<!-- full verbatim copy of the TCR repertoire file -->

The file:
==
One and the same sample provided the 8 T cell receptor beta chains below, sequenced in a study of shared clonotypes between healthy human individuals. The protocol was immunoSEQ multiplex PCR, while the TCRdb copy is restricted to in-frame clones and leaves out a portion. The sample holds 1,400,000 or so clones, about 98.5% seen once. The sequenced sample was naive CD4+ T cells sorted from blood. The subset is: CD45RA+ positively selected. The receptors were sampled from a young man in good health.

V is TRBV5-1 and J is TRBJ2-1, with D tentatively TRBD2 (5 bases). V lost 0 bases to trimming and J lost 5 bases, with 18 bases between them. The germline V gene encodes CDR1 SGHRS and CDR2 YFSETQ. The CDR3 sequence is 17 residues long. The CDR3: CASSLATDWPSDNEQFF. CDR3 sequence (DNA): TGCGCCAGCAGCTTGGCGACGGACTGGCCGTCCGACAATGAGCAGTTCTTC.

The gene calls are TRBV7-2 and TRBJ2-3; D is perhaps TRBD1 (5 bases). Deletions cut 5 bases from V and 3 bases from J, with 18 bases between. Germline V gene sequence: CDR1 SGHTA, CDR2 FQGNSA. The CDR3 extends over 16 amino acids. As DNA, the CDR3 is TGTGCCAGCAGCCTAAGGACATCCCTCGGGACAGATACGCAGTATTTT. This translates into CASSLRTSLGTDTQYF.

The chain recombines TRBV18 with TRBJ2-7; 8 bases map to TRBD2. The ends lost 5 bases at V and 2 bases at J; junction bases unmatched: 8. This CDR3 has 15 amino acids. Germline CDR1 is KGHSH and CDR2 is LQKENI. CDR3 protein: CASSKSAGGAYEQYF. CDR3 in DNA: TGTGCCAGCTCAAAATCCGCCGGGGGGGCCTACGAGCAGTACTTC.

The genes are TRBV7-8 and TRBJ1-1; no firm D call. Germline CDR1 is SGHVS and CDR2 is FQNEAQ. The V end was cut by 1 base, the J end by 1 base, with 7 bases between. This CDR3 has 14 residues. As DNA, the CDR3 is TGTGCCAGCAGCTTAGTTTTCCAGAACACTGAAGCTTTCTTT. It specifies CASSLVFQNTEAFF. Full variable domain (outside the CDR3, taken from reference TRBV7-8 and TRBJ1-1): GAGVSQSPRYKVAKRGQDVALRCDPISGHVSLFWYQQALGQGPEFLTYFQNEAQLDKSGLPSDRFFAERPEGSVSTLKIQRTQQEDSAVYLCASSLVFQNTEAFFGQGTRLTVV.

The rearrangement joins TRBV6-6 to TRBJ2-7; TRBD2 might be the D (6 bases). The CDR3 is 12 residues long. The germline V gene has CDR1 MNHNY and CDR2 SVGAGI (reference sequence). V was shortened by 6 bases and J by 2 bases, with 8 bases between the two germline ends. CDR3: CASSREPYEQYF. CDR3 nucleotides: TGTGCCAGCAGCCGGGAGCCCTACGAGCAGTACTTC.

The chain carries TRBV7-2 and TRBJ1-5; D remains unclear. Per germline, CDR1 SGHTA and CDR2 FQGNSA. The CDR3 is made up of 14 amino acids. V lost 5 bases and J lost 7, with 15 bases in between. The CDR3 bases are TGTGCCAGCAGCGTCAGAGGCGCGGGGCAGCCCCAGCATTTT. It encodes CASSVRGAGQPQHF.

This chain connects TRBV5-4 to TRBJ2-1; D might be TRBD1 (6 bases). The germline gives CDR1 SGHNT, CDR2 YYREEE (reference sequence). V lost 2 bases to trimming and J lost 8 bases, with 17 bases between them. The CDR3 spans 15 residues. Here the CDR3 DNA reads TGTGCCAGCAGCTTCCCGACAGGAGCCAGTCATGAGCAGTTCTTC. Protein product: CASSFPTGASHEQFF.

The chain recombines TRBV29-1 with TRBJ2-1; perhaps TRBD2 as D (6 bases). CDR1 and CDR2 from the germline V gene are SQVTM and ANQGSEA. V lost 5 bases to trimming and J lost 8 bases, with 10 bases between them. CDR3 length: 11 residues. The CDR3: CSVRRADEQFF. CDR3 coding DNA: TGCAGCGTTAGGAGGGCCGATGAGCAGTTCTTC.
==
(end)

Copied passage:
One and the same sample provided the 8 T cell receptor beta chains below, sequenced in a study of shared clonotypes between healthy human individuals. The protocol was immunoSEQ multiplex PCR, while the TCRdb copy is restricted to in-frame clones and leaves out a portion. The sample holds 1,400,000 or so clones, about 98.5% seen once. The sequenced sample was naive CD4+ T cells sorted from blood. The subset is: CD45RA+ positively selected. The receptors were sampled from a young man in good health.

V is TRBV5-1 and J is TRBJ2-1, with D tentatively TRBD2 (5 bases). V lost 0 bases to trimming and J lost 5 bases, with 18 bases between them. The germline V gene encodes CDR1 SGHRS and CDR2 YFSETQ. The CDR3 sequence is 17 residues long. The CDR3: CASSLATDWPSDNEQFF. CDR3 sequence (DNA): TGCGCCAGCAGCTTGGCGACGGACTGGCCGTCCGACAATGAGCAGTTCTTC.

The gene calls are TRBV7-2 and TRBJ2-3; D is perhaps TRBD1 (5 bases). Deletions cut 5 bases from V and 3 bases from J, with 18 bases between. Germline V gene sequence: CDR1 SGHTA, CDR2 FQGNSA. The CDR3 extends over 16 amino acids. As DNA, the CDR3 is TGTGCCAGCAGCCTAAGGACATCCCTCGGGACAGATACGCAGTATTTT. This translates into CASSLRTSLGTDTQYF.

The chain recombines TRBV18 with TRBJ2-7; 8 bases map to TRBD2. The ends lost 5 bases at V and 2 bases at J; junction bases unmatched: 8. This CDR3 has 15 amino acids. Germline CDR1 is KGHSH and CDR2 is LQKENI. CDR3 protein: CASSKSAGGAYEQYF. CDR3 in DNA: TGTGCCAGCTCAAAATCCGCCGGGGGGGCCTACGAGCAGTACTTC.

The genes are TRBV7-8 and TRBJ1-1; no firm D call. Germline CDR1 is SGHVS and CDR2 is FQNEAQ. The V end was cut by 1 base, the J end by 1 base, with 7 bases between. This CDR3 has 14 residues. As DNA, the CDR3 is TGTGCCAGCAGCTTAGTTTTCCAGAACACTGAAGCTTTCTTT. It specifies CASSLVFQNTEAFF. Full variable domain (outside the CDR3, taken from reference TRBV7-8 and TRBJ1-1): GAGVSQSPRYKVAKRGQDVALRCDPISGHVSLFWYQQALGQGPEFLTYFQNEAQLDKSGLPSDRFFAERPEGSVSTLKIQRTQQEDSAVYLCASSLVFQNTEAFFGQGTRLTVV.

The rearrangement joins TRBV6-6 to TRBJ2-7; TRBD2 might be the D (6 bases). The CDR3 is 12 residues long. The germline V gene has CDR1 MNHNY and CDR2 SVGAGI (reference sequence). V was shortened by 6 bases and J by 2 bases, with 8 bases between the two germline ends. CDR3: CASSREPYEQYF. CDR3 nucleotides: TGTGCCAGCAGCCGGGAGCCCTACGAGCAGTACTTC.

The chain carries TRBV7-2 and TRBJ1-5; D remains unclear. Per germline, CDR1 SGHTA and CDR2 FQGNSA. The CDR3 is made up of 14 amino acids. V lost 5 bases and J lost 7, with 15 bases in between. The CDR3 bases are TGTGCCAGCAGCGTCAGAGGCGCGGGGCAGCCCCAGCATTTT. It encodes CASSVRGAGQPQHF.

This chain connects TRBV5-4 to TRBJ2-1; D might be TRBD1 (6 bases). The germline gives CDR1 SGHNT, CDR2 YYREEE (reference sequence). V lost 2 bases to trimming and J lost 8 bases, with 17 bases between them. The CDR3 spans 15 residues. Here the CDR3 DNA reads TGTGCCAGCAGCTTCCCGACAGGAGCCAGTCATGAGCAGTTCTTC. Protein product: CASSFPTGASHEQFF.

The chain recombines TRBV29-1 with TRBJ2-1; perhaps TRBD2 as D (6 bases). CDR1 and CDR2 from the germline V gene are SQVTM and ANQGSEA. V lost 5 bases to trimming and J lost 8 bases, with 10 bases between them. CDR3 length: 11 residues. The CDR3: CSVRRADEQFF. CDR3 coding DNA: TGCAGCGTTAGGAGGGCCGATGAGCAGTTCTTC.